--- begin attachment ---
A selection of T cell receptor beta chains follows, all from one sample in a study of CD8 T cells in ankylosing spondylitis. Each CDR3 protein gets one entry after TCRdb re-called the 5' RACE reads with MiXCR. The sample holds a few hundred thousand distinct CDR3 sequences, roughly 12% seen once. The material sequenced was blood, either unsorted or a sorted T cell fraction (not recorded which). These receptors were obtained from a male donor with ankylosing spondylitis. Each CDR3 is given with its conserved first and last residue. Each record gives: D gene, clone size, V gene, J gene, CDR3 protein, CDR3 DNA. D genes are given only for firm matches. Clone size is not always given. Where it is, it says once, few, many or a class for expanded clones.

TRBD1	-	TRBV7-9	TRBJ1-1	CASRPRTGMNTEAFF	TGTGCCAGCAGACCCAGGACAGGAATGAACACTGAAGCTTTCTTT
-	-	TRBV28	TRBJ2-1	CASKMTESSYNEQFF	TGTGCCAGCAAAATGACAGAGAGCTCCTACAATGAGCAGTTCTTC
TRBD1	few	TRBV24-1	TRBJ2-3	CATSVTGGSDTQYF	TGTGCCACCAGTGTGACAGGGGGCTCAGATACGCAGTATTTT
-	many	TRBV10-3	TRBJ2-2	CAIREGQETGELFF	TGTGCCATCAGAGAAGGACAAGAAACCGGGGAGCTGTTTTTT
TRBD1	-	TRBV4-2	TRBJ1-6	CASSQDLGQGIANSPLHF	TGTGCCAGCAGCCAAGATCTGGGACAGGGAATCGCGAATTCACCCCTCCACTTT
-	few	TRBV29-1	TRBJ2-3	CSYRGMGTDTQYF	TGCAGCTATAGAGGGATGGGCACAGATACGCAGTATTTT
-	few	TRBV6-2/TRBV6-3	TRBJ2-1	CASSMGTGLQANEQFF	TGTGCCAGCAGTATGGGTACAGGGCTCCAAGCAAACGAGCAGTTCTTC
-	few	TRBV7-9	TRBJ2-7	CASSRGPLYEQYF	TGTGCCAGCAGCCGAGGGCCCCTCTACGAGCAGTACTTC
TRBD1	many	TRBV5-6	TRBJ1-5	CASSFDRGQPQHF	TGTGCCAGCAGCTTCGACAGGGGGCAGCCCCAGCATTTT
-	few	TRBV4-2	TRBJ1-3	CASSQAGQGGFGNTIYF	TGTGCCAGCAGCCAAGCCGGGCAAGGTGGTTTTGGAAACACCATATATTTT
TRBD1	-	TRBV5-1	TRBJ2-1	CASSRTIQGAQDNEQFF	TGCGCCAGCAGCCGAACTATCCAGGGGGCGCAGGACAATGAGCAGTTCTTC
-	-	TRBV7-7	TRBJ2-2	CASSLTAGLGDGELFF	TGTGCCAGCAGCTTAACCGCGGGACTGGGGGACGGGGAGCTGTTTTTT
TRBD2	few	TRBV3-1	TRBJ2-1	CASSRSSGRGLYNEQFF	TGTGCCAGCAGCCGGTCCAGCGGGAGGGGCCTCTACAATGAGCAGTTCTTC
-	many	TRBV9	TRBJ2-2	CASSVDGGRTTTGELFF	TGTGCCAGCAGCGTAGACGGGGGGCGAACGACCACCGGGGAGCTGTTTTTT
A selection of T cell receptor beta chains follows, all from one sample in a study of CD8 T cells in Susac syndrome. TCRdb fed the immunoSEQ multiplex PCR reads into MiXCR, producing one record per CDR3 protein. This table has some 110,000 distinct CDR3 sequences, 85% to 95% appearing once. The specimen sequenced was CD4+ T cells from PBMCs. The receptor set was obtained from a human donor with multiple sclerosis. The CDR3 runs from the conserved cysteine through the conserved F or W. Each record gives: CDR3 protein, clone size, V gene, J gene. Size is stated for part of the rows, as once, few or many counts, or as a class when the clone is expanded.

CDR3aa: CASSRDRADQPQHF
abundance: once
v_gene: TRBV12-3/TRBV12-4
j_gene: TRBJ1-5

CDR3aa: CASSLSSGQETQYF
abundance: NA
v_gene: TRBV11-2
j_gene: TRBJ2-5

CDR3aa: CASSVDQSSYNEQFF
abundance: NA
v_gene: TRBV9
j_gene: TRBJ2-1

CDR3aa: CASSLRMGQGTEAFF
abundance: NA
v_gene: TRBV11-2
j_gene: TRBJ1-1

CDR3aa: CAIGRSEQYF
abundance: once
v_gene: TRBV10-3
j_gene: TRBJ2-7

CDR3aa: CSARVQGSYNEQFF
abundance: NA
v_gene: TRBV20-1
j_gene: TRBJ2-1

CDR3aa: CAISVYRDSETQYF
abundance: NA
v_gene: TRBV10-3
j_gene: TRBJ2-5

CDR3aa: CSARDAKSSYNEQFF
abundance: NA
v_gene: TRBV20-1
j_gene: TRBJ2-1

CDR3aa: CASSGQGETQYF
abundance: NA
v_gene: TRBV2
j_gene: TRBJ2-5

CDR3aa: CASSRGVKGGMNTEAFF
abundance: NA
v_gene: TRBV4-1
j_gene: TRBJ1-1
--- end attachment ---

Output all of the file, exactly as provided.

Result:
A selection of T cell receptor beta chains follows, all from one sample in a study of CD8 T cells in ankylosing spondylitis. Each CDR3 protein gets one entry after TCRdb re-called the 5' RACE reads with MiXCR. The sample holds a few hundred thousand distinct CDR3 sequences, roughly 12% seen once. The material sequenced was blood, either unsorted or a sorted T cell fraction (not recorded which). These receptors were obtained from a male donor with ankylosing spondylitis. Each CDR3 is given with its conserved first and last residue. Each record gives: D gene, clone size, V gene, J gene, CDR3 protein, CDR3 DNA. D genes are given only for firm matches. Clone size is not always given. Where it is, it says once, few, many or a class for expanded clones.

TRBD1	-	TRBV7-9	TRBJ1-1	CASRPRTGMNTEAFF	TGTGCCAGCAGACCCAGGACAGGAATGAACACTGAAGCTTTCTTT
-	-	TRBV28	TRBJ2-1	CASKMTESSYNEQFF	TGTGCCAGCAAAATGACAGAGAGCTCCTACAATGAGCAGTTCTTC
TRBD1	few	TRBV24-1	TRBJ2-3	CATSVTGGSDTQYF	TGTGCCACCAGTGTGACAGGGGGCTCAGATACGCAGTATTTT
-	many	TRBV10-3	TRBJ2-2	CAIREGQETGELFF	TGTGCCATCAGAGAAGGACAAGAAACCGGGGAGCTGTTTTTT
TRBD1	-	TRBV4-2	TRBJ1-6	CASSQDLGQGIANSPLHF	TGTGCCAGCAGCCAAGATCTGGGACAGGGAATCGCGAATTCACCCCTCCACTTT
-	few	TRBV29-1	TRBJ2-3	CSYRGMGTDTQYF	TGCAGCTATAGAGGGATGGGCACAGATACGCAGTATTTT
-	few	TRBV6-2/TRBV6-3	TRBJ2-1	CASSMGTGLQANEQFF	TGTGCCAGCAGTATGGGTACAGGGCTCCAAGCAAACGAGCAGTTCTTC
-	few	TRBV7-9	TRBJ2-7	CASSRGPLYEQYF	TGTGCCAGCAGCCGAGGGCCCCTCTACGAGCAGTACTTC
TRBD1	many	TRBV5-6	TRBJ1-5	CASSFDRGQPQHF	TGTGCCAGCAGCTTCGACAGGGGGCAGCCCCAGCATTTT
-	few	TRBV4-2	TRBJ1-3	CASSQAGQGGFGNTIYF	TGTGCCAGCAGCCAAGCCGGGCAAGGTGGTTTTGGAAACACCATATATTTT
TRBD1	-	TRBV5-1	TRBJ2-1	CASSRTIQGAQDNEQFF	TGCGCCAGCAGCCGAACTATCCAGGGGGCGCAGGACAATGAGCAGTTCTTC
-	-	TRBV7-7	TRBJ2-2	CASSLTAGLGDGELFF	TGTGCCAGCAGCTTAACCGCGGGACTGGGGGACGGGGAGCTGTTTTTT
TRBD2	few	TRBV3-1	TRBJ2-1	CASSRSSGRGLYNEQFF	TGTGCCAGCAGCCGGTCCAGCGGGAGGGGCCTCTACAATGAGCAGTTCTTC
-	many	TRBV9	TRBJ2-2	CASSVDGGRTTTGELFF	TGTGCCAGCAGCGTAGACGGGGGGCGAACGACCACCGGGGAGCTGTTTTTT
A selection of T cell receptor beta chains follows, all from one sample in a study of CD8 T cells in Susac syndrome. TCRdb fed the immunoSEQ multiplex PCR reads into MiXCR, producing one record per CDR3 protein. This table has some 110,000 distinct CDR3 sequences, 85% to 95% appearing once. The specimen sequenced was CD4+ T cells from PBMCs. The receptor set was obtained from a human donor with multiple sclerosis. The CDR3 runs from the conserved cysteine through the conserved F or W. Each record gives: CDR3 protein, clone size, V gene, J gene. Size is stated for part of the rows, as once, few or many counts, or as a class when the clone is expanded.

CDR3aa: CASSRDRADQPQHF
abundance: once
v_gene: TRBV12-3/TRBV12-4
j_gene: TRBJ1-5

CDR3aa: CASSLSSGQETQYF
abundance: NA
v_gene: TRBV11-2
j_gene: TRBJ2-5

CDR3aa: CASSVDQSSYNEQFF
abundance: NA
v_gene: TRBV9
j_gene: TRBJ2-1

CDR3aa: CASSLRMGQGTEAFF
abundance: NA
v_gene: TRBV11-2
j_gene: TRBJ1-1

CDR3aa: CAIGRSEQYF
abundance: once
v_gene: TRBV10-3
j_gene: TRBJ2-7

CDR3aa: CSARVQGSYNEQFF
abundance: NA
v_gene: TRBV20-1
j_gene: TRBJ2-1

CDR3aa: CAISVYRDSETQYF
abundance: NA
v_gene: TRBV10-3
j_gene: TRBJ2-5

CDR3aa: CSARDAKSSYNEQFF
abundance: NA
v_gene: TRBV20-1
j_gene: TRBJ2-1

CDR3aa: CASSGQGETQYF
abundance: NA
v_gene: TRBV2
j_gene: TRBJ2-5

CDR3aa: CASSRGVKGGMNTEAFF
abundance: NA
v_gene: TRBV4-1
j_gene: TRBJ1-1